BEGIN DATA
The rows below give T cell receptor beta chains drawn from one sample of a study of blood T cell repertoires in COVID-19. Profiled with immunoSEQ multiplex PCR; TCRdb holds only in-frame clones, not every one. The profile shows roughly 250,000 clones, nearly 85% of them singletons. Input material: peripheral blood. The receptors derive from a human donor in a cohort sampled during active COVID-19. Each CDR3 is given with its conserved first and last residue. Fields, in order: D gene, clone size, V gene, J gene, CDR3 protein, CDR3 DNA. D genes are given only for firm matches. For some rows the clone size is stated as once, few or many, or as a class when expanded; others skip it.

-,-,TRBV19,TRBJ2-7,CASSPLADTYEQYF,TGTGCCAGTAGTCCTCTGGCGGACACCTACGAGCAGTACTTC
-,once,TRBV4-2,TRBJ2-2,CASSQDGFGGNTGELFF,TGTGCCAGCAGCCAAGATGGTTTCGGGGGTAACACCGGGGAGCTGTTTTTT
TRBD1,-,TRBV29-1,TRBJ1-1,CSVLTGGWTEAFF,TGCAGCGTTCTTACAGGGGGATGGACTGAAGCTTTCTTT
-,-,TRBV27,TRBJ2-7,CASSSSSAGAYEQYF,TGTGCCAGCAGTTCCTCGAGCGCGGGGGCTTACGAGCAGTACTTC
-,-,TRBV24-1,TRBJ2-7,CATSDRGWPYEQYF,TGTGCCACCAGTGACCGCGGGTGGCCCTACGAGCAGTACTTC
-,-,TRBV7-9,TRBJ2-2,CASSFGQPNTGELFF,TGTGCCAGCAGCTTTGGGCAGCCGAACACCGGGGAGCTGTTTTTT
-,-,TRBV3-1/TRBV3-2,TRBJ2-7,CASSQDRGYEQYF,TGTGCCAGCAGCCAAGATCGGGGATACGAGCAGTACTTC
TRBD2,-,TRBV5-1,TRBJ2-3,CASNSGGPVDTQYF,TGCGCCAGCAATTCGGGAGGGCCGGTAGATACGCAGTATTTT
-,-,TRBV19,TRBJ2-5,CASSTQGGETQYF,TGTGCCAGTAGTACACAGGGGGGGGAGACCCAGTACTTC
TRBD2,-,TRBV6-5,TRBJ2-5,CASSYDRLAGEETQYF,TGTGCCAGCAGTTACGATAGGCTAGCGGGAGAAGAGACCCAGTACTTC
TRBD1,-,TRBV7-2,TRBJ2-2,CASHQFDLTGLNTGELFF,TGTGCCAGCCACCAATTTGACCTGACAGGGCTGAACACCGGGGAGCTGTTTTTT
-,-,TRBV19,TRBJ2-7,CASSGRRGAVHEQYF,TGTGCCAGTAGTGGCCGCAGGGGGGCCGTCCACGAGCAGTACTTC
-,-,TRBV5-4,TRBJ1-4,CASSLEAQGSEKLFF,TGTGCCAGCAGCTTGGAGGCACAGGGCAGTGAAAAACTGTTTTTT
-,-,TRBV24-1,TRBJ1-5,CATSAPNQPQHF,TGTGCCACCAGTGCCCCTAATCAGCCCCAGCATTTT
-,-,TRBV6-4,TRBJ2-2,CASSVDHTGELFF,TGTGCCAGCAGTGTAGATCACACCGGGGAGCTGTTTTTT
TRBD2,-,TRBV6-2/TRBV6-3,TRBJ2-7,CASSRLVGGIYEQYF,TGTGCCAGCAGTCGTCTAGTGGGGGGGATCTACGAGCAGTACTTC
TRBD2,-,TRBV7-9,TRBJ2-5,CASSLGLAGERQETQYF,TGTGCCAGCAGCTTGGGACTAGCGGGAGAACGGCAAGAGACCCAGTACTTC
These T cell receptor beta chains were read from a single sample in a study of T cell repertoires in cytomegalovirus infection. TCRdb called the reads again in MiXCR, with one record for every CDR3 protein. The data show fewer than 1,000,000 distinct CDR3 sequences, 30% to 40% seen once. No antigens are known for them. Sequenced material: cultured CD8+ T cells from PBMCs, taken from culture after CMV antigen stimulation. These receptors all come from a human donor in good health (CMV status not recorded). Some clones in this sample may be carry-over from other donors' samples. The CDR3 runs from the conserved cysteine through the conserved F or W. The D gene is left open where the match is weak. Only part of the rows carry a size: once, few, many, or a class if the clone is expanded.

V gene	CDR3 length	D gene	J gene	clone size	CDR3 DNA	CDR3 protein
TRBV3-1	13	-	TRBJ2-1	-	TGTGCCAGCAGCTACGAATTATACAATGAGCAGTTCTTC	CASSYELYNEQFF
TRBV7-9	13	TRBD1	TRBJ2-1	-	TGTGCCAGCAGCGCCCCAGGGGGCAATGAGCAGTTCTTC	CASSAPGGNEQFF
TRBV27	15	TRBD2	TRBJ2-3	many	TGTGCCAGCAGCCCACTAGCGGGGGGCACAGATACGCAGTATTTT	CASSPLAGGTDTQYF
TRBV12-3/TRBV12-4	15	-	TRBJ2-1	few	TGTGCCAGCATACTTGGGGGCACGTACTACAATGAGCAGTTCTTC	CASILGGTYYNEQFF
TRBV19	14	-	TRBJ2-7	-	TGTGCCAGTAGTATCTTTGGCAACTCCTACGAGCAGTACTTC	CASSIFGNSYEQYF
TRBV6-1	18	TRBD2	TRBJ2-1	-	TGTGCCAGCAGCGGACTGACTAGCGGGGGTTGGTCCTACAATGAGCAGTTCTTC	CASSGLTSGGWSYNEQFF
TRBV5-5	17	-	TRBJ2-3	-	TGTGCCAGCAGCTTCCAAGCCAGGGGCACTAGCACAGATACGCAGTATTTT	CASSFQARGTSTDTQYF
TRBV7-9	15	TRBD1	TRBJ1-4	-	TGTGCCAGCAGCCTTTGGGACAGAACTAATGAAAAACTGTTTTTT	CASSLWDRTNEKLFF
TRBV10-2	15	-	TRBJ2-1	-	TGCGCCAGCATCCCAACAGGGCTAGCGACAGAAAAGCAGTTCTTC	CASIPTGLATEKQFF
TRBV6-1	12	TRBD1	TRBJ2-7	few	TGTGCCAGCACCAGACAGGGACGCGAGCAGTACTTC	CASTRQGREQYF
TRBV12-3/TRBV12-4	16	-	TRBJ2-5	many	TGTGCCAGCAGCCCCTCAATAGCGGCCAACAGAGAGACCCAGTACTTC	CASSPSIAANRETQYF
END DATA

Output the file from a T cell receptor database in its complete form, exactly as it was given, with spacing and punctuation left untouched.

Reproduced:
The rows below give T cell receptor beta chains drawn from one sample of a study of blood T cell repertoires in COVID-19. Profiled with immunoSEQ multiplex PCR; TCRdb holds only in-frame clones, not every one. The profile shows roughly 250,000 clones, nearly 85% of them singletons. Input material: peripheral blood. The receptors derive from a human donor in a cohort sampled during active COVID-19. Each CDR3 is given with its conserved first and last residue. Fields, in order: D gene, clone size, V gene, J gene, CDR3 protein, CDR3 DNA. D genes are given only for firm matches. For some rows the clone size is stated as once, few or many, or as a class when expanded; others skip it.

-,-,TRBV19,TRBJ2-7,CASSPLADTYEQYF,TGTGCCAGTAGTCCTCTGGCGGACACCTACGAGCAGTACTTC
-,once,TRBV4-2,TRBJ2-2,CASSQDGFGGNTGELFF,TGTGCCAGCAGCCAAGATGGTTTCGGGGGTAACACCGGGGAGCTGTTTTTT
TRBD1,-,TRBV29-1,TRBJ1-1,CSVLTGGWTEAFF,TGCAGCGTTCTTACAGGGGGATGGACTGAAGCTTTCTTT
-,-,TRBV27,TRBJ2-7,CASSSSSAGAYEQYF,TGTGCCAGCAGTTCCTCGAGCGCGGGGGCTTACGAGCAGTACTTC
-,-,TRBV24-1,TRBJ2-7,CATSDRGWPYEQYF,TGTGCCACCAGTGACCGCGGGTGGCCCTACGAGCAGTACTTC
-,-,TRBV7-9,TRBJ2-2,CASSFGQPNTGELFF,TGTGCCAGCAGCTTTGGGCAGCCGAACACCGGGGAGCTGTTTTTT
-,-,TRBV3-1/TRBV3-2,TRBJ2-7,CASSQDRGYEQYF,TGTGCCAGCAGCCAAGATCGGGGATACGAGCAGTACTTC
TRBD2,-,TRBV5-1,TRBJ2-3,CASNSGGPVDTQYF,TGCGCCAGCAATTCGGGAGGGCCGGTAGATACGCAGTATTTT
-,-,TRBV19,TRBJ2-5,CASSTQGGETQYF,TGTGCCAGTAGTACACAGGGGGGGGAGACCCAGTACTTC
TRBD2,-,TRBV6-5,TRBJ2-5,CASSYDRLAGEETQYF,TGTGCCAGCAGTTACGATAGGCTAGCGGGAGAAGAGACCCAGTACTTC
TRBD1,-,TRBV7-2,TRBJ2-2,CASHQFDLTGLNTGELFF,TGTGCCAGCCACCAATTTGACCTGACAGGGCTGAACACCGGGGAGCTGTTTTTT
-,-,TRBV19,TRBJ2-7,CASSGRRGAVHEQYF,TGTGCCAGTAGTGGCCGCAGGGGGGCCGTCCACGAGCAGTACTTC
-,-,TRBV5-4,TRBJ1-4,CASSLEAQGSEKLFF,TGTGCCAGCAGCTTGGAGGCACAGGGCAGTGAAAAACTGTTTTTT
-,-,TRBV24-1,TRBJ1-5,CATSAPNQPQHF,TGTGCCACCAGTGCCCCTAATCAGCCCCAGCATTTT
-,-,TRBV6-4,TRBJ2-2,CASSVDHTGELFF,TGTGCCAGCAGTGTAGATCACACCGGGGAGCTGTTTTTT
TRBD2,-,TRBV6-2/TRBV6-3,TRBJ2-7,CASSRLVGGIYEQYF,TGTGCCAGCAGTCGTCTAGTGGGGGGGATCTACGAGCAGTACTTC
TRBD2,-,TRBV7-9,TRBJ2-5,CASSLGLAGERQETQYF,TGTGCCAGCAGCTTGGGACTAGCGGGAGAACGGCAAGAGACCCAGTACTTC
These T cell receptor beta chains were read from a single sample in a study of T cell repertoires in cytomegalovirus infection. TCRdb called the reads again in MiXCR, with one record for every CDR3 protein. The data show fewer than 1,000,000 distinct CDR3 sequences, 30% to 40% seen once. No antigens are known for them. Sequenced material: cultured CD8+ T cells from PBMCs, taken from culture after CMV antigen stimulation. These receptors all come from a human donor in good health (CMV status not recorded). Some clones in this sample may be carry-over from other donors' samples. The CDR3 runs from the conserved cysteine through the conserved F or W. The D gene is left open where the match is weak. Only part of the rows carry a size: once, few, many, or a class if the clone is expanded.

V gene	CDR3 length	D gene	J gene	clone size	CDR3 DNA	CDR3 protein
TRBV3-1	13	-	TRBJ2-1	-	TGTGCCAGCAGCTACGAATTATACAATGAGCAGTTCTTC	CASSYELYNEQFF
TRBV7-9	13	TRBD1	TRBJ2-1	-	TGTGCCAGCAGCGCCCCAGGGGGCAATGAGCAGTTCTTC	CASSAPGGNEQFF
TRBV27	15	TRBD2	TRBJ2-3	many	TGTGCCAGCAGCCCACTAGCGGGGGGCACAGATACGCAGTATTTT	CASSPLAGGTDTQYF
TRBV12-3/TRBV12-4	15	-	TRBJ2-1	few	TGTGCCAGCATACTTGGGGGCACGTACTACAATGAGCAGTTCTTC	CASILGGTYYNEQFF
TRBV19	14	-	TRBJ2-7	-	TGTGCCAGTAGTATCTTTGGCAACTCCTACGAGCAGTACTTC	CASSIFGNSYEQYF
TRBV6-1	18	TRBD2	TRBJ2-1	-	TGTGCCAGCAGCGGACTGACTAGCGGGGGTTGGTCCTACAATGAGCAGTTCTTC	CASSGLTSGGWSYNEQFF
TRBV5-5	17	-	TRBJ2-3	-	TGTGCCAGCAGCTTCCAAGCCAGGGGCACTAGCACAGATACGCAGTATTTT	CASSFQARGTSTDTQYF
TRBV7-9	15	TRBD1	TRBJ1-4	-	TGTGCCAGCAGCCTTTGGGACAGAACTAATGAAAAACTGTTTTTT	CASSLWDRTNEKLFF
TRBV10-2	15	-	TRBJ2-1	-	TGCGCCAGCATCCCAACAGGGCTAGCGACAGAAAAGCAGTTCTTC	CASIPTGLATEKQFF
TRBV6-1	12	TRBD1	TRBJ2-7	few	TGTGCCAGCACCAGACAGGGACGCGAGCAGTACTTC	CASTRQGREQYF
TRBV12-3/TRBV12-4	16	-	TRBJ2-5	many	TGTGCCAGCAGCCCCTCAATAGCGGCCAACAGAGAGACCCAGTACTTC	CASSPSIAANRETQYF